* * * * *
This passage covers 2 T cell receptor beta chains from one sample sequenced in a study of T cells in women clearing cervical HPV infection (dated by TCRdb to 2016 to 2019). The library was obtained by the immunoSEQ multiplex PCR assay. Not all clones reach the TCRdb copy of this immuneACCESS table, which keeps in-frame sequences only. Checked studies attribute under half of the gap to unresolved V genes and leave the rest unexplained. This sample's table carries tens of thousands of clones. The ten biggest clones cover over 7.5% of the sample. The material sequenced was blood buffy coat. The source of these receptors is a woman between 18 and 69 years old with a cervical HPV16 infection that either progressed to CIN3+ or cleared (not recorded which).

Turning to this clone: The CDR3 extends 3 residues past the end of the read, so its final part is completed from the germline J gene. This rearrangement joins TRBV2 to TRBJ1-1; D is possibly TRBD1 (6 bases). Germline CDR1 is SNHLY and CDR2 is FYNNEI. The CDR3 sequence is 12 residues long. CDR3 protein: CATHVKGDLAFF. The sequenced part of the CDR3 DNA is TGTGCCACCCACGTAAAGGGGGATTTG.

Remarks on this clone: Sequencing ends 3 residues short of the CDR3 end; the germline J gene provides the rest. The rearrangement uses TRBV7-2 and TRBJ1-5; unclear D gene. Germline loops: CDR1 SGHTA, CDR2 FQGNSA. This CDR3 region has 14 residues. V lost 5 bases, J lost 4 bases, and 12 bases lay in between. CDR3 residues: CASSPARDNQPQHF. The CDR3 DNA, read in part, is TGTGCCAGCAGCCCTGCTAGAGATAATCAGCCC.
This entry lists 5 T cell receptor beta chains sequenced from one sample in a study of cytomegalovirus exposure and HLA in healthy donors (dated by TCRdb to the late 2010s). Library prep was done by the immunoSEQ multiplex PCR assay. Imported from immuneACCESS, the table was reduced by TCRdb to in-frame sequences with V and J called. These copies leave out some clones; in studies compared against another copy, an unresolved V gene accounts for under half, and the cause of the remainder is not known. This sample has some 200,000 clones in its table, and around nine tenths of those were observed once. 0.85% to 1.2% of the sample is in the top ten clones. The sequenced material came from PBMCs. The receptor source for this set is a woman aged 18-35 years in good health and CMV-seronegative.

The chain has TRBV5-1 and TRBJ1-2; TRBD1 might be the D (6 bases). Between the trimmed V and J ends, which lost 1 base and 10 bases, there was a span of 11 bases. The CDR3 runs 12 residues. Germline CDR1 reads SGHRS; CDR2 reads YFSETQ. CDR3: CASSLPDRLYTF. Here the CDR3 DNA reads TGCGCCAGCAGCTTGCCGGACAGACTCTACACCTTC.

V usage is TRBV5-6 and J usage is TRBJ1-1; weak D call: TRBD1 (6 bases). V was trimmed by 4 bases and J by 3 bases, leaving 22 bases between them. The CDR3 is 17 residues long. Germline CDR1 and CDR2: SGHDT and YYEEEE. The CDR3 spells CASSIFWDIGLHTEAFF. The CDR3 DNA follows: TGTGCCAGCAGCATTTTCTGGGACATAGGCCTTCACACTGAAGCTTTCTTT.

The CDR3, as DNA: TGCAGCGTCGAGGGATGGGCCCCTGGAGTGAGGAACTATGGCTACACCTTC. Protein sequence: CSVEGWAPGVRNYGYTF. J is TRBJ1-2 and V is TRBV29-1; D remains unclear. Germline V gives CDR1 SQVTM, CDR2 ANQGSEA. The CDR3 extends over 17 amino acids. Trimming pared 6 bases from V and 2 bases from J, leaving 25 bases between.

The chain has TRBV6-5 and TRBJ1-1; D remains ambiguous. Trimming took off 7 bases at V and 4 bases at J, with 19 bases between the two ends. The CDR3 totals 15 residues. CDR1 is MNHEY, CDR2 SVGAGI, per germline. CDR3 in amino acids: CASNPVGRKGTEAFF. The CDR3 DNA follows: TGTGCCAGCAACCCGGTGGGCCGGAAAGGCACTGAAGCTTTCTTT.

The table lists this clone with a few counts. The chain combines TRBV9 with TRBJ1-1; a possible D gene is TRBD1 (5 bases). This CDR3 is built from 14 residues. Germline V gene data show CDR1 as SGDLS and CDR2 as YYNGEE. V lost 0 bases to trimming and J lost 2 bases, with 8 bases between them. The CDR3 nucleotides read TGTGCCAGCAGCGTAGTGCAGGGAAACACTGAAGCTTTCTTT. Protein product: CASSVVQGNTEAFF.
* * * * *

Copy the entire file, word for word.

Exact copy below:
This passage covers 2 T cell receptor beta chains from one sample sequenced in a study of T cells in women clearing cervical HPV infection (dated by TCRdb to 2016 to 2019). The library was obtained by the immunoSEQ multiplex PCR assay. Not all clones reach the TCRdb copy of this immuneACCESS table, which keeps in-frame sequences only. Checked studies attribute under half of the gap to unresolved V genes and leave the rest unexplained. This sample's table carries tens of thousands of clones. The ten biggest clones cover over 7.5% of the sample. The material sequenced was blood buffy coat. The source of these receptors is a woman between 18 and 69 years old with a cervical HPV16 infection that either progressed to CIN3+ or cleared (not recorded which).

Turning to this clone: The CDR3 extends 3 residues past the end of the read, so its final part is completed from the germline J gene. This rearrangement joins TRBV2 to TRBJ1-1; D is possibly TRBD1 (6 bases). Germline CDR1 is SNHLY and CDR2 is FYNNEI. The CDR3 sequence is 12 residues long. CDR3 protein: CATHVKGDLAFF. The sequenced part of the CDR3 DNA is TGTGCCACCCACGTAAAGGGGGATTTG.

Remarks on this clone: Sequencing ends 3 residues short of the CDR3 end; the germline J gene provides the rest. The rearrangement uses TRBV7-2 and TRBJ1-5; unclear D gene. Germline loops: CDR1 SGHTA, CDR2 FQGNSA. This CDR3 region has 14 residues. V lost 5 bases, J lost 4 bases, and 12 bases lay in between. CDR3 residues: CASSPARDNQPQHF. The CDR3 DNA, read in part, is TGTGCCAGCAGCCCTGCTAGAGATAATCAGCCC.
This entry lists 5 T cell receptor beta chains sequenced from one sample in a study of cytomegalovirus exposure and HLA in healthy donors (dated by TCRdb to the late 2010s). Library prep was done by the immunoSEQ multiplex PCR assay. Imported from immuneACCESS, the table was reduced by TCRdb to in-frame sequences with V and J called. These copies leave out some clones; in studies compared against another copy, an unresolved V gene accounts for under half, and the cause of the remainder is not known. This sample has some 200,000 clones in its table, and around nine tenths of those were observed once. 0.85% to 1.2% of the sample is in the top ten clones. The sequenced material came from PBMCs. The receptor source for this set is a woman aged 18-35 years in good health and CMV-seronegative.

The chain has TRBV5-1 and TRBJ1-2; TRBD1 might be the D (6 bases). Between the trimmed V and J ends, which lost 1 base and 10 bases, there was a span of 11 bases. The CDR3 runs 12 residues. Germline CDR1 reads SGHRS; CDR2 reads YFSETQ. CDR3: CASSLPDRLYTF. Here the CDR3 DNA reads TGCGCCAGCAGCTTGCCGGACAGACTCTACACCTTC.

V usage is TRBV5-6 and J usage is TRBJ1-1; weak D call: TRBD1 (6 bases). V was trimmed by 4 bases and J by 3 bases, leaving 22 bases between them. The CDR3 is 17 residues long. Germline CDR1 and CDR2: SGHDT and YYEEEE. The CDR3 spells CASSIFWDIGLHTEAFF. The CDR3 DNA follows: TGTGCCAGCAGCATTTTCTGGGACATAGGCCTTCACACTGAAGCTTTCTTT.

The CDR3, as DNA: TGCAGCGTCGAGGGATGGGCCCCTGGAGTGAGGAACTATGGCTACACCTTC. Protein sequence: CSVEGWAPGVRNYGYTF. J is TRBJ1-2 and V is TRBV29-1; D remains unclear. Germline V gives CDR1 SQVTM, CDR2 ANQGSEA. The CDR3 extends over 17 amino acids. Trimming pared 6 bases from V and 2 bases from J, leaving 25 bases between.

The chain has TRBV6-5 and TRBJ1-1; D remains ambiguous. Trimming took off 7 bases at V and 4 bases at J, with 19 bases between the two ends. The CDR3 totals 15 residues. CDR1 is MNHEY, CDR2 SVGAGI, per germline. CDR3 in amino acids: CASNPVGRKGTEAFF. The CDR3 DNA follows: TGTGCCAGCAACCCGGTGGGCCGGAAAGGCACTGAAGCTTTCTTT.

The table lists this clone with a few counts. The chain combines TRBV9 with TRBJ1-1; a possible D gene is TRBD1 (5 bases). This CDR3 is built from 14 residues. Germline V gene data show CDR1 as SGDLS and CDR2 as YYNGEE. V lost 0 bases to trimming and J lost 2 bases, with 8 bases between them. The CDR3 nucleotides read TGTGCCAGCAGCGTAGTGCAGGGAAACACTGAAGCTTTCTTT. Protein product: CASSVVQGNTEAFF.